Bluetooth low energy central connection processor usage

This section describes the processor availability and interrupt processing time for the SoftDevice in a central connection event.

Figure 1. Central connection events (some priority levels left out for clarity)
Central connection events (some priority levels left out for clarity)

In a central connection event, the pattern of SoftDevice processing activity at interrupt priority level 0 is typically as follows:

  1. An interrupt (Radio prepare) sets up and prepares the software and hardware.
  2. A short interrupt occurs when the Radio starts transmitting the first packet in the connection event.
  3. When the transmission is complete, there is a radio processing interrupt that switches the Radio to reception.
  4. When the reception is complete, there is a radio processing interrupt that processes the received packet and either switches the Radio back to transmission (and possibly a new reception after that), or the event ends with post processing.
  5. After the priority level 0 processing, the SoftDevice processes any received data packets, executes any GATT, ATT, or SMP operations, and generates events to the application as required in priority level 4. The interrupt at this priority level is therefore highly variable based on the stack operations executed.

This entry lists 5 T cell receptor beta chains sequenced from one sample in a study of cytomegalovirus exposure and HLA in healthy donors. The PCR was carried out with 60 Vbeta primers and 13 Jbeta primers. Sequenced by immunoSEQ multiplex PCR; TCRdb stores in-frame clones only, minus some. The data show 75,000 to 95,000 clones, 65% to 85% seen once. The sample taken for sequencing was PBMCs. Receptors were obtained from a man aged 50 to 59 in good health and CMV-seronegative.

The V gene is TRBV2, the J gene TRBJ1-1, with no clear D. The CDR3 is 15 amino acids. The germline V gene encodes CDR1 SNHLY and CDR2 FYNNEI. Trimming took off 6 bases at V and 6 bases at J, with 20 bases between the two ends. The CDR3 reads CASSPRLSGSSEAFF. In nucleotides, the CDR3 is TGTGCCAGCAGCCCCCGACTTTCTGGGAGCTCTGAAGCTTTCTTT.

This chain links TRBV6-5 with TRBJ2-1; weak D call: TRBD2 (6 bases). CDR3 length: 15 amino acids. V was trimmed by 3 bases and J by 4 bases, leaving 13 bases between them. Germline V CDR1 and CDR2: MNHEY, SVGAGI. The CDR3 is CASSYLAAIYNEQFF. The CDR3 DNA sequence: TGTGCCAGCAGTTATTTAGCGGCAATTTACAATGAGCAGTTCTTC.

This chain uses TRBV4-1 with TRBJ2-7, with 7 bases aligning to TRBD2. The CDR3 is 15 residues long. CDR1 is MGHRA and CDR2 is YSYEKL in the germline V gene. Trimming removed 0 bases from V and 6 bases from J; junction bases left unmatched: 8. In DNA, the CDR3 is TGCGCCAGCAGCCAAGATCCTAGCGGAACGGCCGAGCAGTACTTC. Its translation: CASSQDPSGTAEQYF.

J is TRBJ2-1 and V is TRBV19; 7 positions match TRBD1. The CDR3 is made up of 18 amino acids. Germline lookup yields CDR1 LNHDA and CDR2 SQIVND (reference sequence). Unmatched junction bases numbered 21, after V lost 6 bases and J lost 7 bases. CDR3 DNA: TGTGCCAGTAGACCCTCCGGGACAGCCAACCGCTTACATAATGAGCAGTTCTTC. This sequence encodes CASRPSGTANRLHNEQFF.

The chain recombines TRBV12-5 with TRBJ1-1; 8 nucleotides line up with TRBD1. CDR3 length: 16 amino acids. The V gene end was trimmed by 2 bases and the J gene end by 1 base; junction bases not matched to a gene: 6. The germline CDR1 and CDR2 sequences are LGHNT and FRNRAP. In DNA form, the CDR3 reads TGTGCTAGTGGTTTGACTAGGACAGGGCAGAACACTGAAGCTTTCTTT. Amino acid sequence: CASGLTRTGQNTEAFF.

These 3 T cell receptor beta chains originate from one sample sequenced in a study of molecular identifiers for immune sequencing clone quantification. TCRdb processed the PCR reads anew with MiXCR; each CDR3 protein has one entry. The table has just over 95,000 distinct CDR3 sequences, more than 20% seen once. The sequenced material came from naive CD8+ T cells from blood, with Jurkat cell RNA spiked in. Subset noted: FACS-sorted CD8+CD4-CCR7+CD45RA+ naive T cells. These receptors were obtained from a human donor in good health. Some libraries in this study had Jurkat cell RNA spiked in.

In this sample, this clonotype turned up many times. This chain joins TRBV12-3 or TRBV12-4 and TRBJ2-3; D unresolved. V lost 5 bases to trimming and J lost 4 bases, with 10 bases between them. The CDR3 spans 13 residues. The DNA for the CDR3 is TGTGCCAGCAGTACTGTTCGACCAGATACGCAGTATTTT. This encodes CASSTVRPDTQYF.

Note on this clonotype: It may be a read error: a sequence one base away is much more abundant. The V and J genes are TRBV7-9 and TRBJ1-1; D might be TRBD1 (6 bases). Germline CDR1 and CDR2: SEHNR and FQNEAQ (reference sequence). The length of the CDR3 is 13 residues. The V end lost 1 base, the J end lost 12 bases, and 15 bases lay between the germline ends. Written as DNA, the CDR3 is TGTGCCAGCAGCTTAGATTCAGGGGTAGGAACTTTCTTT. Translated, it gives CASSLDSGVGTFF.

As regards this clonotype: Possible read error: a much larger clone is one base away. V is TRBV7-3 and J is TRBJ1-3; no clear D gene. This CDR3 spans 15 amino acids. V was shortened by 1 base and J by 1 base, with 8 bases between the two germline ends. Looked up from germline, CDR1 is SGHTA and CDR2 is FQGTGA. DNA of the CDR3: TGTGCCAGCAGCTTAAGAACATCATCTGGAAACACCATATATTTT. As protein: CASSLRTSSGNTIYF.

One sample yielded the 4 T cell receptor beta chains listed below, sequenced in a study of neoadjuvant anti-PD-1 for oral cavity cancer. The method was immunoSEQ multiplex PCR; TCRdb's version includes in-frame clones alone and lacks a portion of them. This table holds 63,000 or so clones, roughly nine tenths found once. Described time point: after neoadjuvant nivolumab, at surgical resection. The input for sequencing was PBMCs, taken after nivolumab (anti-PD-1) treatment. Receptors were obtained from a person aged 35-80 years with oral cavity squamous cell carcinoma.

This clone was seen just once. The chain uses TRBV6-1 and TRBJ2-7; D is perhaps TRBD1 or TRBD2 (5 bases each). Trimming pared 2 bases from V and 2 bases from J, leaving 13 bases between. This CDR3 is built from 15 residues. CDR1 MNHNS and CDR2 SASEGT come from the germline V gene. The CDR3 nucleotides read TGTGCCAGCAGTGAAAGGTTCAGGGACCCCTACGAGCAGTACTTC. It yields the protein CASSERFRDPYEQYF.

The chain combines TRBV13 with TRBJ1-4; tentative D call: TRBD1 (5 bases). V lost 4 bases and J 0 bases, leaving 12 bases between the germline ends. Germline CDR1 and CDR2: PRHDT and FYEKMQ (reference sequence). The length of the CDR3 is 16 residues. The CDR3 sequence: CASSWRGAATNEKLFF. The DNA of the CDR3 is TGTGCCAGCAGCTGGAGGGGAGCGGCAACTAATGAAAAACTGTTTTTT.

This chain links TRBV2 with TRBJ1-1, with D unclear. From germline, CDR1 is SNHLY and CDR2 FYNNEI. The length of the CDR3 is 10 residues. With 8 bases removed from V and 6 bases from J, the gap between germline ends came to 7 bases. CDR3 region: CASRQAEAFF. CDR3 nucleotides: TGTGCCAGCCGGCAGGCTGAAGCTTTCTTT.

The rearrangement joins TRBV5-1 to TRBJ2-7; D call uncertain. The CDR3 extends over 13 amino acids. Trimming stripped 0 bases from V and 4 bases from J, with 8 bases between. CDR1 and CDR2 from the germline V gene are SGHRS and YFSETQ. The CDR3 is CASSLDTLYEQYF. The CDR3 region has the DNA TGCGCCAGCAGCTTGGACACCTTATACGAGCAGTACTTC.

SoftDevice processing activity in the different priority levels during central connection events is outlined in Processor usage latency when connected. The typical case is seen when receiving GATT write commands writing 20 bytes. The max case can be seen when sending and receiving maximum length packets and initiating encryption, while having a maximum number of connections and utilizing the Radio Timeslot API, Flash memory API, and QoS channel survey module at the same time.

Table 1. Processor usage latency when connected
Parameter Description Min Typical Max

Processing when preparing the radio for a connection event

  29 μs 52 μs
tISR(0),RadioStart Processing when starting the connection event   21 μs 25 μs
tISR(0),RadioProcessing Processing after sending or receiving a packet   30 μs 60 μs
tISR(0),PostProcessing Processing at the end of a connection event   90 μs 170 μs
tnISR(0) Distance between connection event interrupts 30 μs > 195 μs  
tISR(4) Priority level 4 interrupt after a packet is sent or received   40 μs  

From the table we can calculate a typical processing time for a central connection event where one packet is sent and received to be:

tISR(0),RadioPrepare + tISR(0),RadioStart + tISR(0),RadioProcessing + tISR(0),PostProcessing + 2 * tISR(4) = 250 μs

This means typically more than 99% of the processor time is available to the application when one peripheral link is established and one packet is sent in each direction with a 100 ms connection interval.